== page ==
I have planned on heading back to the store to find them, but I know they won’t be there, and it might end horribly. I do not know if it was cleared out, but I am honestly afraid to go and find out; if I get trapped, they’d never know. Then again, if they’re dead, I’ll never know if I don’t go looking.
I would like to go find a good place to camp - maybe an actual building that’s been cleared, or is relatively clear, enough that I’d be able to clear it out myself. The area I’ve been in and near isn’t far from my old home - maybe I’ll head back there and scope things out.
For now, I stay camped out in the same clearing of the woods. I have some wire that I string around trees, creating a makeshift fence to keep the Infecteds out. It works well - of the few that have invaded, I have been able to keep them out long enough to get my gear on and dispose of them properly.
I don’t bury the bodies. My dad helped me bury Mom’s body, while Teddy stood watch, but I cannot do it on my own. I am strong, but not strong enough to dig and then haul adults and children alike into their graves.
I would burn the bodies, but I have no fuel with which to light them. Instead, I haul them away with my gear on, taking my time and making sure that no others are around. Usually I place them in piles if I have to kill more than 2, a mound of bodies, and sort of use them as landmarks, to show my trail. It’s quite effective, actually, as I was lost in the woods one day, terrified, but was able to find my way back.
I have only seen a few Infecteds with clear eyes, and I stay away from them. If I can avoid killing them, I will. The Reds, while unsettling, are slow and easy to kill. These shells, however, are dangerous and fast, and I do not know how strong. Their eyes stay open perpetually, staring at me like I am the odd one out, the one who doesn’t belong.
At this point, however, do I? Or have they outnumbered me already?
~ ~ ~ ~ ~ ~ ~ ~ ~ ~ ~ ~ ~
My mother made me a paintbrush one day.
It was beautiful - just thick enough to make the perfect lines, but not too thin. I could get all the little details I wanted to on the canvas. It was almost a magic wand, this paintbrush that could singularly convey every one of my ideas without fail or flaw.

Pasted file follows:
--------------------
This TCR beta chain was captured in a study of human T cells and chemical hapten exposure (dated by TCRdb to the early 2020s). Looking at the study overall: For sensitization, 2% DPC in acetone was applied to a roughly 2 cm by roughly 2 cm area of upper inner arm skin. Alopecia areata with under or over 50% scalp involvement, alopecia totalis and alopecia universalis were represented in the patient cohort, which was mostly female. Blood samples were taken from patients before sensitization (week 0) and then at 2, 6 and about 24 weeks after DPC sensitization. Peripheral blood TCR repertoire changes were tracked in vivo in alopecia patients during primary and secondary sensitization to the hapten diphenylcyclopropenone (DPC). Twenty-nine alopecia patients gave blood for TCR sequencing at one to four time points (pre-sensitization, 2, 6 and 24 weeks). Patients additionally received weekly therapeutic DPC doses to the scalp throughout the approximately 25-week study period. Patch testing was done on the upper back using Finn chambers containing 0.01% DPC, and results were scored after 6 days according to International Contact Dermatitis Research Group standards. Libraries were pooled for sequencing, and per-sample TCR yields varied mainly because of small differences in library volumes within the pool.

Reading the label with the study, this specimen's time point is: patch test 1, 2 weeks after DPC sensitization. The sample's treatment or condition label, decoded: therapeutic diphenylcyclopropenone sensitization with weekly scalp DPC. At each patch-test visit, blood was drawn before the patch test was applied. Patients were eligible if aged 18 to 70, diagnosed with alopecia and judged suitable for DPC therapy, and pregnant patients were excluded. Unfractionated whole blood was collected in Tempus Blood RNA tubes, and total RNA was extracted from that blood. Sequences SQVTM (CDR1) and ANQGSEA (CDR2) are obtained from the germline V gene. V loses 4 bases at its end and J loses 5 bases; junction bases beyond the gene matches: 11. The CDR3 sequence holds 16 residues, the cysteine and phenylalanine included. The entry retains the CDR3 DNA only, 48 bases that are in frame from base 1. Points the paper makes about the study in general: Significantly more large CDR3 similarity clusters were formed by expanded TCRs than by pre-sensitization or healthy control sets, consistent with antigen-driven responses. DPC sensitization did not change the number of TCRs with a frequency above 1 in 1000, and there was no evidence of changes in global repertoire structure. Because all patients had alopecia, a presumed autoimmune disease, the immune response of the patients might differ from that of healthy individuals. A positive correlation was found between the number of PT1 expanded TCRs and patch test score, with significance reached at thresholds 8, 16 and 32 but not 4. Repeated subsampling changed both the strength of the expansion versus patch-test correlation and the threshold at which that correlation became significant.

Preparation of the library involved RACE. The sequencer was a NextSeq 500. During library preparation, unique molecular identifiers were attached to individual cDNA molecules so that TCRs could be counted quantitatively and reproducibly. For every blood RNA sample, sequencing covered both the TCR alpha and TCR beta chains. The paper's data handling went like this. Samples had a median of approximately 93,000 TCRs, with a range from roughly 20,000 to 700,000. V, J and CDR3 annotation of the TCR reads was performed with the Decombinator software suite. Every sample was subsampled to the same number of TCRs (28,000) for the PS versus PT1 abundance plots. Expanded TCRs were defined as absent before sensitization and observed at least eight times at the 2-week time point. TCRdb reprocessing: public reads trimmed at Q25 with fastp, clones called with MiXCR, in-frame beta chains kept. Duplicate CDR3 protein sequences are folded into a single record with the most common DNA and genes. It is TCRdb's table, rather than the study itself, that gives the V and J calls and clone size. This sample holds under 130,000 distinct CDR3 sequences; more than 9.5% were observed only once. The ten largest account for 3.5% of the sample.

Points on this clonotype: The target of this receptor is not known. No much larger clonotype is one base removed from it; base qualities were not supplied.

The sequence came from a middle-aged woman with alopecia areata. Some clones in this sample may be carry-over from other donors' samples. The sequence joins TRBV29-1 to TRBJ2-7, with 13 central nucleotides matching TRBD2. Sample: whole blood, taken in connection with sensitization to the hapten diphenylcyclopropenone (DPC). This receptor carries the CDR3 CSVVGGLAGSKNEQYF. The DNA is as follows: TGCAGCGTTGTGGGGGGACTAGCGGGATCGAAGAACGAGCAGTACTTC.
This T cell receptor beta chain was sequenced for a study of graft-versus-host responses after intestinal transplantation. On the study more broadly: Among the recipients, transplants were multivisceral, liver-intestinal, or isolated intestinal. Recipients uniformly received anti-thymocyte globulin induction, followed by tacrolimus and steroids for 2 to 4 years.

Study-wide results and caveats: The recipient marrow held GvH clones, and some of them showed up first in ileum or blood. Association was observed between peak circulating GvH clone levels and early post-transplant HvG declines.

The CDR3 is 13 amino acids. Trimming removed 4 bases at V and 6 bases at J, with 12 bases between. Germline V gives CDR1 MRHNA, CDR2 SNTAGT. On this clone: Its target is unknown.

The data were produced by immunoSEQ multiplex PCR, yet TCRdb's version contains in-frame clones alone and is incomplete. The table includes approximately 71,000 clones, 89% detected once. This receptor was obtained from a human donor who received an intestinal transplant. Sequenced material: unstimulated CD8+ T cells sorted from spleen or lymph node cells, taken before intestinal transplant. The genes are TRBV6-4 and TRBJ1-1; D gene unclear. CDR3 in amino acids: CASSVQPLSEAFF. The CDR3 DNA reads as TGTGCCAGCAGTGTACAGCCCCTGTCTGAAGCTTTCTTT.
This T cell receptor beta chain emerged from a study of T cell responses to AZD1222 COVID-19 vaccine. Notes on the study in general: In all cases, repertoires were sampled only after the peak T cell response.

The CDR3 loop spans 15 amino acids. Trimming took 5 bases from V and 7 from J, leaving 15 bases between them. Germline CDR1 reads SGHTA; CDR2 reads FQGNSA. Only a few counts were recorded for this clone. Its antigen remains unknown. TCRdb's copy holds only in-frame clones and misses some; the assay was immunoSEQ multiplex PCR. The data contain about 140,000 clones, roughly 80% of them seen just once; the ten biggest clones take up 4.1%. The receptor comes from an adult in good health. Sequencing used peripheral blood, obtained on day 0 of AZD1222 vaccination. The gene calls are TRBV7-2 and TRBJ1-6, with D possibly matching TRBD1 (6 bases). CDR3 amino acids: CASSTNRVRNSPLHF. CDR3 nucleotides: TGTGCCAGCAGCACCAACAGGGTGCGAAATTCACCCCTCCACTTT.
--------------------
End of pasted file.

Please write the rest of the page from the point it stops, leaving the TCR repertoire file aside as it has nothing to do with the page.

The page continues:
She had woven some thin twine to make the bristles and even carved the handle of the brush from a small piece of wood. It was the perfect length and width - easy to hold but I would never drop it. It was controllable and incredible - I used it for painting after painting.
I keep this brush with me still, although I have no paint. The only color that is available to me at this point would be red, but I am not a monotone painter. I use all the vibrant colors that I can get my hands on - yellows and blues and greens. Red is beautiful, but in excess can become either a bother or a bit unsettling, especially after all of the blood that has been shed.
That was the one bond that my mother and I truly ever shared. The one thing that we connected. She was a crafter, and could sew and stitch and carve. I was a painter. Us artists worked together, and together would create masterpieces. I am glad to say that I thanked my mom for this gift, telling her constantly that it was perfect and that I was grateful.
I wish I could say I had many more positive interactions with my mother, but I didn’t. I wish I could say that towards the end, we were able to say our goodbyes and make up, but we weren’t. If I could go back and do it all over again, I would, but not without hesitation.
Honestly, that terrifies me.